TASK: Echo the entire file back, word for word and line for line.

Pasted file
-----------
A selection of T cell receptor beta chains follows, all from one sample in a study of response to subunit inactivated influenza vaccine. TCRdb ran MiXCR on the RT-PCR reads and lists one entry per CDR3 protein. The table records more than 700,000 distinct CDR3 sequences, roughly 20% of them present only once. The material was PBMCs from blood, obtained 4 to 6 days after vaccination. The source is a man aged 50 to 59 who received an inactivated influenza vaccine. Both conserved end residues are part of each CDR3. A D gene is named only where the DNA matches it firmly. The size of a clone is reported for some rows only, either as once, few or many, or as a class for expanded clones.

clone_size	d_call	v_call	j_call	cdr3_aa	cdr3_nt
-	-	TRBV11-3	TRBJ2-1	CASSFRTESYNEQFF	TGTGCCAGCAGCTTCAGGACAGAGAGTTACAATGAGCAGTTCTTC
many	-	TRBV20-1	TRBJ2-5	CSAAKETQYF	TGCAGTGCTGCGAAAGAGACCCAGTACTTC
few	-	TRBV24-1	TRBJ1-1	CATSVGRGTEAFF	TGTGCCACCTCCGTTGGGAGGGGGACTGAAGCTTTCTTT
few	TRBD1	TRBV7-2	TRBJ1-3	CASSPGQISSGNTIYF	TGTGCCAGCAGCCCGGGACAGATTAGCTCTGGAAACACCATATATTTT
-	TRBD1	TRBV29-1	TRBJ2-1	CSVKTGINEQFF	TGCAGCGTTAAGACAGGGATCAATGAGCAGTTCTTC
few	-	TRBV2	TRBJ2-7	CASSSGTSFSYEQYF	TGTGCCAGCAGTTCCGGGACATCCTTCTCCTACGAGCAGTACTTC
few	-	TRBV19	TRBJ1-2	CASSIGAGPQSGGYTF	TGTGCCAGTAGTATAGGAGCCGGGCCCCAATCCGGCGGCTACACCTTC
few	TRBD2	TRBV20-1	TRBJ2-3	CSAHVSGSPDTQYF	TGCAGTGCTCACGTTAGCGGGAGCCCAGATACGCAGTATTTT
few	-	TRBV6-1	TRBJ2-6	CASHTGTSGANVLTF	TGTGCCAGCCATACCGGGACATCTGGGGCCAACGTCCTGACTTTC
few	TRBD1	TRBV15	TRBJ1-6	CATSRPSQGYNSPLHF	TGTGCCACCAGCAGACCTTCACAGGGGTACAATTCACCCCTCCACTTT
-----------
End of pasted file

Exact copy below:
A selection of T cell receptor beta chains follows, all from one sample in a study of response to subunit inactivated influenza vaccine. TCRdb ran MiXCR on the RT-PCR reads and lists one entry per CDR3 protein. The table records more than 700,000 distinct CDR3 sequences, roughly 20% of them present only once. The material was PBMCs from blood, obtained 4 to 6 days after vaccination. The source is a man aged 50 to 59 who received an inactivated influenza vaccine. Both conserved end residues are part of each CDR3. A D gene is named only where the DNA matches it firmly. The size of a clone is reported for some rows only, either as once, few or many, or as a class for expanded clones.

clone_size	d_call	v_call	j_call	cdr3_aa	cdr3_nt
-	-	TRBV11-3	TRBJ2-1	CASSFRTESYNEQFF	TGTGCCAGCAGCTTCAGGACAGAGAGTTACAATGAGCAGTTCTTC
many	-	TRBV20-1	TRBJ2-5	CSAAKETQYF	TGCAGTGCTGCGAAAGAGACCCAGTACTTC
few	-	TRBV24-1	TRBJ1-1	CATSVGRGTEAFF	TGTGCCACCTCCGTTGGGAGGGGGACTGAAGCTTTCTTT
few	TRBD1	TRBV7-2	TRBJ1-3	CASSPGQISSGNTIYF	TGTGCCAGCAGCCCGGGACAGATTAGCTCTGGAAACACCATATATTTT
-	TRBD1	TRBV29-1	TRBJ2-1	CSVKTGINEQFF	TGCAGCGTTAAGACAGGGATCAATGAGCAGTTCTTC
few	-	TRBV2	TRBJ2-7	CASSSGTSFSYEQYF	TGTGCCAGCAGTTCCGGGACATCCTTCTCCTACGAGCAGTACTTC
few	-	TRBV19	TRBJ1-2	CASSIGAGPQSGGYTF	TGTGCCAGTAGTATAGGAGCCGGGCCCCAATCCGGCGGCTACACCTTC
few	TRBD2	TRBV20-1	TRBJ2-3	CSAHVSGSPDTQYF	TGCAGTGCTCACGTTAGCGGGAGCCCAGATACGCAGTATTTT
few	-	TRBV6-1	TRBJ2-6	CASHTGTSGANVLTF	TGTGCCAGCCATACCGGGACATCTGGGGCCAACGTCCTGACTTTC
few	TRBD1	TRBV15	TRBJ1-6	CATSRPSQGYNSPLHF	TGTGCCACCAGCAGACCTTCACAGGGGTACAATTCACCCCTCCACTTT